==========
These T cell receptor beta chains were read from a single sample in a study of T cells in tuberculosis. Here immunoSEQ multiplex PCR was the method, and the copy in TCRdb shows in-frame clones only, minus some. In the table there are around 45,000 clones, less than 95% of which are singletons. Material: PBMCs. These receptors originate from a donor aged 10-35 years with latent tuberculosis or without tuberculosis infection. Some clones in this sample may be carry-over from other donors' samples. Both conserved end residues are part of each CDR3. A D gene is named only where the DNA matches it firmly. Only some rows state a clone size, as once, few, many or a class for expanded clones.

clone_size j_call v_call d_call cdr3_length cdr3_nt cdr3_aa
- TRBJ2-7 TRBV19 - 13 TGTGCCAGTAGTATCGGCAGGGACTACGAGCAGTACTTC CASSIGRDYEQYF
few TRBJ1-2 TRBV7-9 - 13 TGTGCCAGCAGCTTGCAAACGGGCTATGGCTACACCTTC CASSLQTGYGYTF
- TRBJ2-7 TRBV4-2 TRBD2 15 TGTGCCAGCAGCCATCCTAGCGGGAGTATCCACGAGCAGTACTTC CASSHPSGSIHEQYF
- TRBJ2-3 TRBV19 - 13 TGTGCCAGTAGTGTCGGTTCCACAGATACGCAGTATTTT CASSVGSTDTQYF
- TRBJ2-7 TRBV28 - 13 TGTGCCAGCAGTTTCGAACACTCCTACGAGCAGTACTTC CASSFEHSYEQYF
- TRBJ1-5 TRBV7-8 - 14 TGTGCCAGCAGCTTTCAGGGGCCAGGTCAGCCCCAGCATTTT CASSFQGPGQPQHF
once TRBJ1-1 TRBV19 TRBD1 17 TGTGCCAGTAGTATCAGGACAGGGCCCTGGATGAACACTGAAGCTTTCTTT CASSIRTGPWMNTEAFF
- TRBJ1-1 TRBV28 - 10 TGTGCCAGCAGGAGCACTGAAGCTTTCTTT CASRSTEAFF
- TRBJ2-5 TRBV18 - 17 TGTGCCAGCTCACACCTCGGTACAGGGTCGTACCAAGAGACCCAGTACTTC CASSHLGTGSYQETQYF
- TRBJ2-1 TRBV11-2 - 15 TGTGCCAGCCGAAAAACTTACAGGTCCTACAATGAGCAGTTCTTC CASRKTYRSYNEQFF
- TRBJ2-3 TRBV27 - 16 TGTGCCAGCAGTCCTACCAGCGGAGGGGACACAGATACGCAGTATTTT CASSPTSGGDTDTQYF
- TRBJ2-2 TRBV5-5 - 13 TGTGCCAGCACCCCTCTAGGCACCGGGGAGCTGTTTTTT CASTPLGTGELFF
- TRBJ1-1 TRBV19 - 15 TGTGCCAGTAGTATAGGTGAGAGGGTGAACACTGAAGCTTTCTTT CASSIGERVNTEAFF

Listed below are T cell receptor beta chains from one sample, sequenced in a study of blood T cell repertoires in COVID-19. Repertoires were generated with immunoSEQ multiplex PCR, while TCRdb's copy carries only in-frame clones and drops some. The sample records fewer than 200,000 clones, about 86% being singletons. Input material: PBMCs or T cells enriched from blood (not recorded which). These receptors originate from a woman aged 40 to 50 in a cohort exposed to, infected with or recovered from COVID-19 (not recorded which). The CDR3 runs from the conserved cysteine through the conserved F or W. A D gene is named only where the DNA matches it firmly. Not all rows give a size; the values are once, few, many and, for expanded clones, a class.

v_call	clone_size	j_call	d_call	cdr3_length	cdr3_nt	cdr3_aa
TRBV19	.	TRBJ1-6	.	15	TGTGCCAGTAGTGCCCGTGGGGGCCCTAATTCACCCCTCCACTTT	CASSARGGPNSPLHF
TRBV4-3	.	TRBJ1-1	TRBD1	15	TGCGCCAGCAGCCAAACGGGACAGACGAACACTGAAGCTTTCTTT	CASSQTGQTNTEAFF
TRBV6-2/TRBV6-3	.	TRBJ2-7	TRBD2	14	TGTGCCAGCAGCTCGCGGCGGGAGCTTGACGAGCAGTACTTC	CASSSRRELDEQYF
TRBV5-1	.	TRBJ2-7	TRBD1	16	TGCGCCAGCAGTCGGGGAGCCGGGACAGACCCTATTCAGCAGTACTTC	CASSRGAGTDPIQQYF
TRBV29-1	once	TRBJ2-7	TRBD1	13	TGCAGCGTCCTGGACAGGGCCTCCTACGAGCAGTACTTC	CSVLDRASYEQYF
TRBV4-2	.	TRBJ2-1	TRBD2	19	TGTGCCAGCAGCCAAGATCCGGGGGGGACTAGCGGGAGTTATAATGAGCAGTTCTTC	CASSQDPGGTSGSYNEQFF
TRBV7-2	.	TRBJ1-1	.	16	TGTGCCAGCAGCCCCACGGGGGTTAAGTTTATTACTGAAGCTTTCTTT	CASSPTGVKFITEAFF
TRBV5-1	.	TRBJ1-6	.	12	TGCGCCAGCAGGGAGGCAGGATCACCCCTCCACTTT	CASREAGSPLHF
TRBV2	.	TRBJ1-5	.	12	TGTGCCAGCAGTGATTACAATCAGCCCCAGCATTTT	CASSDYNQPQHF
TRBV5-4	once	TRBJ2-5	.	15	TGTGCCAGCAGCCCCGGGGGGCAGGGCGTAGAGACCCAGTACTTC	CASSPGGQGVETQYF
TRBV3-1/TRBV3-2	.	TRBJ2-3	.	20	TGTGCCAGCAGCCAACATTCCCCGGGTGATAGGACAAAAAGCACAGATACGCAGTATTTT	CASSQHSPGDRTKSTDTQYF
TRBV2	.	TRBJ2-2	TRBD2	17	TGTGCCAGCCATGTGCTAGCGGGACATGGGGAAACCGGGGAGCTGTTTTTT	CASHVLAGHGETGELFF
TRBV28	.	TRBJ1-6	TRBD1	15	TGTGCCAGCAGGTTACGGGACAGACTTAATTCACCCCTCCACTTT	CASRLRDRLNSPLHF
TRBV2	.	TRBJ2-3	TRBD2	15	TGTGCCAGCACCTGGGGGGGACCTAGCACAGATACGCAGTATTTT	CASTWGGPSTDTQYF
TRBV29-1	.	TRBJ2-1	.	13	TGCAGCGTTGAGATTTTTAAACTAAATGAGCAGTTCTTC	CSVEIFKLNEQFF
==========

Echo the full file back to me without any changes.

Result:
These T cell receptor beta chains were read from a single sample in a study of T cells in tuberculosis. Here immunoSEQ multiplex PCR was the method, and the copy in TCRdb shows in-frame clones only, minus some. In the table there are around 45,000 clones, less than 95% of which are singletons. Material: PBMCs. These receptors originate from a donor aged 10-35 years with latent tuberculosis or without tuberculosis infection. Some clones in this sample may be carry-over from other donors' samples. Both conserved end residues are part of each CDR3. A D gene is named only where the DNA matches it firmly. Only some rows state a clone size, as once, few, many or a class for expanded clones.

clone_size j_call v_call d_call cdr3_length cdr3_nt cdr3_aa
- TRBJ2-7 TRBV19 - 13 TGTGCCAGTAGTATCGGCAGGGACTACGAGCAGTACTTC CASSIGRDYEQYF
few TRBJ1-2 TRBV7-9 - 13 TGTGCCAGCAGCTTGCAAACGGGCTATGGCTACACCTTC CASSLQTGYGYTF
- TRBJ2-7 TRBV4-2 TRBD2 15 TGTGCCAGCAGCCATCCTAGCGGGAGTATCCACGAGCAGTACTTC CASSHPSGSIHEQYF
- TRBJ2-3 TRBV19 - 13 TGTGCCAGTAGTGTCGGTTCCACAGATACGCAGTATTTT CASSVGSTDTQYF
- TRBJ2-7 TRBV28 - 13 TGTGCCAGCAGTTTCGAACACTCCTACGAGCAGTACTTC CASSFEHSYEQYF
- TRBJ1-5 TRBV7-8 - 14 TGTGCCAGCAGCTTTCAGGGGCCAGGTCAGCCCCAGCATTTT CASSFQGPGQPQHF
once TRBJ1-1 TRBV19 TRBD1 17 TGTGCCAGTAGTATCAGGACAGGGCCCTGGATGAACACTGAAGCTTTCTTT CASSIRTGPWMNTEAFF
- TRBJ1-1 TRBV28 - 10 TGTGCCAGCAGGAGCACTGAAGCTTTCTTT CASRSTEAFF
- TRBJ2-5 TRBV18 - 17 TGTGCCAGCTCACACCTCGGTACAGGGTCGTACCAAGAGACCCAGTACTTC CASSHLGTGSYQETQYF
- TRBJ2-1 TRBV11-2 - 15 TGTGCCAGCCGAAAAACTTACAGGTCCTACAATGAGCAGTTCTTC CASRKTYRSYNEQFF
- TRBJ2-3 TRBV27 - 16 TGTGCCAGCAGTCCTACCAGCGGAGGGGACACAGATACGCAGTATTTT CASSPTSGGDTDTQYF
- TRBJ2-2 TRBV5-5 - 13 TGTGCCAGCACCCCTCTAGGCACCGGGGAGCTGTTTTTT CASTPLGTGELFF
- TRBJ1-1 TRBV19 - 15 TGTGCCAGTAGTATAGGTGAGAGGGTGAACACTGAAGCTTTCTTT CASSIGERVNTEAFF

Listed below are T cell receptor beta chains from one sample, sequenced in a study of blood T cell repertoires in COVID-19. Repertoires were generated with immunoSEQ multiplex PCR, while TCRdb's copy carries only in-frame clones and drops some. The sample records fewer than 200,000 clones, about 86% being singletons. Input material: PBMCs or T cells enriched from blood (not recorded which). These receptors originate from a woman aged 40 to 50 in a cohort exposed to, infected with or recovered from COVID-19 (not recorded which). The CDR3 runs from the conserved cysteine through the conserved F or W. A D gene is named only where the DNA matches it firmly. Not all rows give a size; the values are once, few, many and, for expanded clones, a class.

v_call	clone_size	j_call	d_call	cdr3_length	cdr3_nt	cdr3_aa
TRBV19	.	TRBJ1-6	.	15	TGTGCCAGTAGTGCCCGTGGGGGCCCTAATTCACCCCTCCACTTT	CASSARGGPNSPLHF
TRBV4-3	.	TRBJ1-1	TRBD1	15	TGCGCCAGCAGCCAAACGGGACAGACGAACACTGAAGCTTTCTTT	CASSQTGQTNTEAFF
TRBV6-2/TRBV6-3	.	TRBJ2-7	TRBD2	14	TGTGCCAGCAGCTCGCGGCGGGAGCTTGACGAGCAGTACTTC	CASSSRRELDEQYF
TRBV5-1	.	TRBJ2-7	TRBD1	16	TGCGCCAGCAGTCGGGGAGCCGGGACAGACCCTATTCAGCAGTACTTC	CASSRGAGTDPIQQYF
TRBV29-1	once	TRBJ2-7	TRBD1	13	TGCAGCGTCCTGGACAGGGCCTCCTACGAGCAGTACTTC	CSVLDRASYEQYF
TRBV4-2	.	TRBJ2-1	TRBD2	19	TGTGCCAGCAGCCAAGATCCGGGGGGGACTAGCGGGAGTTATAATGAGCAGTTCTTC	CASSQDPGGTSGSYNEQFF
TRBV7-2	.	TRBJ1-1	.	16	TGTGCCAGCAGCCCCACGGGGGTTAAGTTTATTACTGAAGCTTTCTTT	CASSPTGVKFITEAFF
TRBV5-1	.	TRBJ1-6	.	12	TGCGCCAGCAGGGAGGCAGGATCACCCCTCCACTTT	CASREAGSPLHF
TRBV2	.	TRBJ1-5	.	12	TGTGCCAGCAGTGATTACAATCAGCCCCAGCATTTT	CASSDYNQPQHF
TRBV5-4	once	TRBJ2-5	.	15	TGTGCCAGCAGCCCCGGGGGGCAGGGCGTAGAGACCCAGTACTTC	CASSPGGQGVETQYF
TRBV3-1/TRBV3-2	.	TRBJ2-3	.	20	TGTGCCAGCAGCCAACATTCCCCGGGTGATAGGACAAAAAGCACAGATACGCAGTATTTT	CASSQHSPGDRTKSTDTQYF
TRBV2	.	TRBJ2-2	TRBD2	17	TGTGCCAGCCATGTGCTAGCGGGACATGGGGAAACCGGGGAGCTGTTTTTT	CASHVLAGHGETGELFF
TRBV28	.	TRBJ1-6	TRBD1	15	TGTGCCAGCAGGTTACGGGACAGACTTAATTCACCCCTCCACTTT	CASRLRDRLNSPLHF
TRBV2	.	TRBJ2-3	TRBD2	15	TGTGCCAGCACCTGGGGGGGACCTAGCACAGATACGCAGTATTTT	CASTWGGPSTDTQYF
TRBV29-1	.	TRBJ2-1	.	13	TGCAGCGTTGAGATTTTTAAACTAAATGAGCAGTTCTTC	CSVEIFKLNEQFF